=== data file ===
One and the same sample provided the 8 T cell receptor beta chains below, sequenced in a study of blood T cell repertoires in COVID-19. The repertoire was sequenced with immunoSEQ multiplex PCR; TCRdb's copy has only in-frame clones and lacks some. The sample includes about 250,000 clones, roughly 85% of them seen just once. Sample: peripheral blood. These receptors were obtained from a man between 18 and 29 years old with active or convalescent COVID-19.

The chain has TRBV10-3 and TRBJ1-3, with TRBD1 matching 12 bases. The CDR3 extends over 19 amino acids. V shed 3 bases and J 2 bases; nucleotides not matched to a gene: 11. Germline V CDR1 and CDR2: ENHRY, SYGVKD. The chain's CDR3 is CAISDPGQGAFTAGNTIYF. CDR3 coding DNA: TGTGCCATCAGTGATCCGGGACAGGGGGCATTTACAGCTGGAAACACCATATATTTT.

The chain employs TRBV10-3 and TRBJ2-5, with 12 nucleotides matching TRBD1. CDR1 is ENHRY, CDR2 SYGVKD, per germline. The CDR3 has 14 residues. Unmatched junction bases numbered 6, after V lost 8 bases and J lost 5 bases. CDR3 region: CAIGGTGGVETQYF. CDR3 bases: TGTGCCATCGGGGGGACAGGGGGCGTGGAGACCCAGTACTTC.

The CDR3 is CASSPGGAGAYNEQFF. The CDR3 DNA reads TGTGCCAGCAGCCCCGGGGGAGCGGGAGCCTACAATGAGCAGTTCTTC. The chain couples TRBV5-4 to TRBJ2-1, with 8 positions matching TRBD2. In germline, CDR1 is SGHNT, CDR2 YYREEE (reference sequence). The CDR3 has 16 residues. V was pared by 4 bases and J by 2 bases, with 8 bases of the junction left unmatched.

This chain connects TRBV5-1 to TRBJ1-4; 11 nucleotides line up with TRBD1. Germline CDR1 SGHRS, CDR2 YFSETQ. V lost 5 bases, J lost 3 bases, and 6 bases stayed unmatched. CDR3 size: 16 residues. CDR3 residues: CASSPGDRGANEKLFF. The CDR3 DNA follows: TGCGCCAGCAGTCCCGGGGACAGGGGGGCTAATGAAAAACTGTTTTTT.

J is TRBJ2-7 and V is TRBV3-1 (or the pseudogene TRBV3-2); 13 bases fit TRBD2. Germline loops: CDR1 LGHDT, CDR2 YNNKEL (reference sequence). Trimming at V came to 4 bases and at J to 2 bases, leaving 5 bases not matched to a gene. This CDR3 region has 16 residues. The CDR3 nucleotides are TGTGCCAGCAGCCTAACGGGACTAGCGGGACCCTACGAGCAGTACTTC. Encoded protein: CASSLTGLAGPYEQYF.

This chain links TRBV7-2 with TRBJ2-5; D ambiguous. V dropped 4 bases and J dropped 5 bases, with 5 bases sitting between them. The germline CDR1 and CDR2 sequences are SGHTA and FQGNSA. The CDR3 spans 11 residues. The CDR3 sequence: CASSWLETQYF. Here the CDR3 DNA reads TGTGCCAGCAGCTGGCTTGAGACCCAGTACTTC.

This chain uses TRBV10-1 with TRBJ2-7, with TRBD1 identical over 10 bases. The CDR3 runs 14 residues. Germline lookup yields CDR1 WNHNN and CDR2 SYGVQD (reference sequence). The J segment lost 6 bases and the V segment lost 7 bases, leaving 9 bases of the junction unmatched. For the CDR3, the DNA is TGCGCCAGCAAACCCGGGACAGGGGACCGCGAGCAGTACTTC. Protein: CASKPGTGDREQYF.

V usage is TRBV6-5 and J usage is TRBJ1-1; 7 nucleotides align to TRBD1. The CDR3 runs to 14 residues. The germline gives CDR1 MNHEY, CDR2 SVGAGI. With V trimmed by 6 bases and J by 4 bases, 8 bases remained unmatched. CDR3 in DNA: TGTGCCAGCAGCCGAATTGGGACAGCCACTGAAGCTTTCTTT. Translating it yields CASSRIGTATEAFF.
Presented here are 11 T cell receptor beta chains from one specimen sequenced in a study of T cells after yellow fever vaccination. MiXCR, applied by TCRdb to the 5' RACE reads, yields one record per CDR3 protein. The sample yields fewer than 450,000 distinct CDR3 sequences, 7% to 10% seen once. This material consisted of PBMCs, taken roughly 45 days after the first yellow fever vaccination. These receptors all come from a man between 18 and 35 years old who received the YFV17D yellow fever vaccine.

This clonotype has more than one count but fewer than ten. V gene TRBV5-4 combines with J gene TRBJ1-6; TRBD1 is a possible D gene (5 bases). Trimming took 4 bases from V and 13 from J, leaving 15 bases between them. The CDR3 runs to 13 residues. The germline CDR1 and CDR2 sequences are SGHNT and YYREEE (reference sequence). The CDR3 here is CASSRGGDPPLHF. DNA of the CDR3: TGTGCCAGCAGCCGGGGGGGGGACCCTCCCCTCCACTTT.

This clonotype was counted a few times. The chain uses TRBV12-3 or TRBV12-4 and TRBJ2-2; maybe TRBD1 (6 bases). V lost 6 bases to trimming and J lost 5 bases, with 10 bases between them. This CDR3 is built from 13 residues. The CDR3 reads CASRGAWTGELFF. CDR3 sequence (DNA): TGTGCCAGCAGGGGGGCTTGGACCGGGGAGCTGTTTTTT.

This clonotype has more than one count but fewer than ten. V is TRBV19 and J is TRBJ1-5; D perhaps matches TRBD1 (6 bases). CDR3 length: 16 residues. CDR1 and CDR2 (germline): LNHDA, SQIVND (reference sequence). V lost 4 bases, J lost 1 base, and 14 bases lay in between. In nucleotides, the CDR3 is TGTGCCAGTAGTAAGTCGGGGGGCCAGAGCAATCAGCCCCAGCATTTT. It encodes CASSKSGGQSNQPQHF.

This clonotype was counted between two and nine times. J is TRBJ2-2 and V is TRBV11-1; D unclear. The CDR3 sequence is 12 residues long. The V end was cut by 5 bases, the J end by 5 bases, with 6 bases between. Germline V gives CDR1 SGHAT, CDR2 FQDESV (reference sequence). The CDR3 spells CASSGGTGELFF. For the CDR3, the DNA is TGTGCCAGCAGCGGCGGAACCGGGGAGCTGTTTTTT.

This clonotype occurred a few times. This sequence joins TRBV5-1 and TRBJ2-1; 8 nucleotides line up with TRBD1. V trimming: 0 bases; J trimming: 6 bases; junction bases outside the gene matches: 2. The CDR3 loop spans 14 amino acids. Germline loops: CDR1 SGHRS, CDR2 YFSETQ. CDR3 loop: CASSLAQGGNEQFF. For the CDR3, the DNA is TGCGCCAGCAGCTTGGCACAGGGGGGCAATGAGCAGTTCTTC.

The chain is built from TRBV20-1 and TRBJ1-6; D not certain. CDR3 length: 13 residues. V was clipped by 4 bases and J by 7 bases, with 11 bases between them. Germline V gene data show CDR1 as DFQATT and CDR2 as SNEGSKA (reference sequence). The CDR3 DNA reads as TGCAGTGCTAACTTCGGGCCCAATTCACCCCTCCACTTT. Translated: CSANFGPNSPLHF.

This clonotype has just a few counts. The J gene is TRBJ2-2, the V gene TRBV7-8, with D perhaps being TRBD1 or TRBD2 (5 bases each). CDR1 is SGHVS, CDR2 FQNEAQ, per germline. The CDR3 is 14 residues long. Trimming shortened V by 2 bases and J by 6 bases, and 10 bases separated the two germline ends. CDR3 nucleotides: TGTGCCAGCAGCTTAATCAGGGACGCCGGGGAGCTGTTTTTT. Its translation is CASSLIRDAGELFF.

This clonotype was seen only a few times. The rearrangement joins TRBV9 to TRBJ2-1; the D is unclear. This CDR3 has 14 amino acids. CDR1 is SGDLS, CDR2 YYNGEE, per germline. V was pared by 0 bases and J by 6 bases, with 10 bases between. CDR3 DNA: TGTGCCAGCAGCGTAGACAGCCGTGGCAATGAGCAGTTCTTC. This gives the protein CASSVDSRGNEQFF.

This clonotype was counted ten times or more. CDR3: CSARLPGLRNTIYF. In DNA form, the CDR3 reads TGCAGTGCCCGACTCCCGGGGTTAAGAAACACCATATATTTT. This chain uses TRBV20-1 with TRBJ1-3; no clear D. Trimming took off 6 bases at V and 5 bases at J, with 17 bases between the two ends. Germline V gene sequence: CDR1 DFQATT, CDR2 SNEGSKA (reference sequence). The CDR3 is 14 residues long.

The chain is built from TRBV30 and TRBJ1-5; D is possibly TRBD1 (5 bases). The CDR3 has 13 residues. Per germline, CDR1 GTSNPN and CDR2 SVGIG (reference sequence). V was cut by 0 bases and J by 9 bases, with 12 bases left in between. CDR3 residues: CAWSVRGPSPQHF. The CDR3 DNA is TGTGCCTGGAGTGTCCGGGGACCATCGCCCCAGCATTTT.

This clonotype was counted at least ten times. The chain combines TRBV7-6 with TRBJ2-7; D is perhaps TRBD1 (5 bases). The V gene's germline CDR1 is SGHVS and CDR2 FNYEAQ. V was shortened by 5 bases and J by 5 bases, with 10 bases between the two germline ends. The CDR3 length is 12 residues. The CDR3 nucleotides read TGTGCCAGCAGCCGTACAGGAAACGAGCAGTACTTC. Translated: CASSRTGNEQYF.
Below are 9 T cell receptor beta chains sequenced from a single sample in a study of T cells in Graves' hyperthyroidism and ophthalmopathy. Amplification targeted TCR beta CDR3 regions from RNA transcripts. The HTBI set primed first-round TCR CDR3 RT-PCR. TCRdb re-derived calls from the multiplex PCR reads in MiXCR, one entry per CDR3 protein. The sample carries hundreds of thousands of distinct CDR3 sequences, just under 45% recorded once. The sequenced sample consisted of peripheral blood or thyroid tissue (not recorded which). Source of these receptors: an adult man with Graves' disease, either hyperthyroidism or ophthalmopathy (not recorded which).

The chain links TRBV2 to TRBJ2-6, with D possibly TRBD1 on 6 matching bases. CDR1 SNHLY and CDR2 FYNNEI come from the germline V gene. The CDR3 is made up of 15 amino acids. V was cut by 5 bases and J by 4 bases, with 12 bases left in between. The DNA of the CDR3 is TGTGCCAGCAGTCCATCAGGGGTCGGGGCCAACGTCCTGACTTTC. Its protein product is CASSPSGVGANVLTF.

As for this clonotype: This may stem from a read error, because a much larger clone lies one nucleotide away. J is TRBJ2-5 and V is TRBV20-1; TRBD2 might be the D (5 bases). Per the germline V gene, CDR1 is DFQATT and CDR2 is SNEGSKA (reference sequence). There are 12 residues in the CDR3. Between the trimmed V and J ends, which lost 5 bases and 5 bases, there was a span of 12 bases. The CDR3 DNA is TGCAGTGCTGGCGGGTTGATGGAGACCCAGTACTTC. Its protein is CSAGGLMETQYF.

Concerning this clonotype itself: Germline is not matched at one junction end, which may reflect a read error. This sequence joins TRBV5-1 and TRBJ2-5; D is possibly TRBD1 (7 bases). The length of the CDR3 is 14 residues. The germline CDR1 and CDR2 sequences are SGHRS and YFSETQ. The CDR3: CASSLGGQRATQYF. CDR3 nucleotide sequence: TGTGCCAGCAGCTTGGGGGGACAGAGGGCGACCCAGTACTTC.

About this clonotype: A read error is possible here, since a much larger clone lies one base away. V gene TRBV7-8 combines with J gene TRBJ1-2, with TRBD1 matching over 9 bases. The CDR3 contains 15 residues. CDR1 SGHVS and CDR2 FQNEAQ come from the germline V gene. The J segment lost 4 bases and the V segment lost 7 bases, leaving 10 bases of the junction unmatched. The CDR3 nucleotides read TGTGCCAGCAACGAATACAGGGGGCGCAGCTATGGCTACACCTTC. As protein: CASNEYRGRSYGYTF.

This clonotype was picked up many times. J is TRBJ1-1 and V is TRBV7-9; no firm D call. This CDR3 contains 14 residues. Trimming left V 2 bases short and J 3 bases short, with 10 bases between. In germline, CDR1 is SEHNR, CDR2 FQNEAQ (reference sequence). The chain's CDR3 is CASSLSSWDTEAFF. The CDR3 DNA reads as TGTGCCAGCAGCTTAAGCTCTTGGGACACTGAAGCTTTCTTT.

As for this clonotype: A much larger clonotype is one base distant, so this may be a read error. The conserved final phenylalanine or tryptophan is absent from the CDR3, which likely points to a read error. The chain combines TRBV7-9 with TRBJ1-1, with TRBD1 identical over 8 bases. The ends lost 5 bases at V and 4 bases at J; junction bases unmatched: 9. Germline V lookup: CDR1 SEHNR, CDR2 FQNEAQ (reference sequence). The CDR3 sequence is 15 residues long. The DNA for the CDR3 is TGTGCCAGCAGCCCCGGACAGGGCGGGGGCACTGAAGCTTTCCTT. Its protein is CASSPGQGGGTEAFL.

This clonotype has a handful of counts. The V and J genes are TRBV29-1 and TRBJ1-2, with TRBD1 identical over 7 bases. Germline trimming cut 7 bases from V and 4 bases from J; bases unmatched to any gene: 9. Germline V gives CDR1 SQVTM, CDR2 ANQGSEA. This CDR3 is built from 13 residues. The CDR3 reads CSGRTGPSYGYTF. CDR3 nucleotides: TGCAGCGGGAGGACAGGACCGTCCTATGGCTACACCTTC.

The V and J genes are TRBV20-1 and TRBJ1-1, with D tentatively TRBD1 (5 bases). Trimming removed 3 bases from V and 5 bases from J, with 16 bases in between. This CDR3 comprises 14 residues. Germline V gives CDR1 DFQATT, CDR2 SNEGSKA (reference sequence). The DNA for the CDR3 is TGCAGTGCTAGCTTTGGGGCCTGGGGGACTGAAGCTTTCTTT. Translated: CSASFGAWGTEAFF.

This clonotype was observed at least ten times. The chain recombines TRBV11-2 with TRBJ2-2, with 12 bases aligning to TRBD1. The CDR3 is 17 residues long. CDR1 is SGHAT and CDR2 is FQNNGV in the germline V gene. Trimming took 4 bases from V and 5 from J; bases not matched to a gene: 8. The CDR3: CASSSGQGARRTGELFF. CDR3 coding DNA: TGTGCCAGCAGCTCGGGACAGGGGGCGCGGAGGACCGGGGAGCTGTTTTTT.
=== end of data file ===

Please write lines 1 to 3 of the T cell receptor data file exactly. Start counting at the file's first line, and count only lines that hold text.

One and the same sample provided the 8 T cell receptor beta chains below, sequenced in a study of blood T cell repertoires in COVID-19. The repertoire was sequenced with immunoSEQ multiplex PCR; TCRdb's copy has only in-frame clones and lacks some. The sample includes about 250,000 clones, roughly 85% of them seen just once. Sample: peripheral blood. These receptors were obtained from a man between 18 and 29 years old with active or convalescent COVID-19.

The chain has TRBV10-3 and TRBJ1-3, with TRBD1 matching 12 bases. The CDR3 extends over 19 amino acids. V shed 3 bases and J 2 bases; nucleotides not matched to a gene: 11. Germline V CDR1 and CDR2: ENHRY, SYGVKD. The chain's CDR3 is CAISDPGQGAFTAGNTIYF. CDR3 coding DNA: TGTGCCATCAGTGATCCGGGACAGGGGGCATTTACAGCTGGAAACACCATATATTTT.

The chain employs TRBV10-3 and TRBJ2-5, with 12 nucleotides matching TRBD1. CDR1 is ENHRY, CDR2 SYGVKD, per germline. The CDR3 has 14 residues. Unmatched junction bases numbered 6, after V lost 8 bases and J lost 5 bases. CDR3 region: CAIGGTGGVETQYF. CDR3 bases: TGTGCCATCGGGGGGACAGGGGGCGTGGAGACCCAGTACTTC.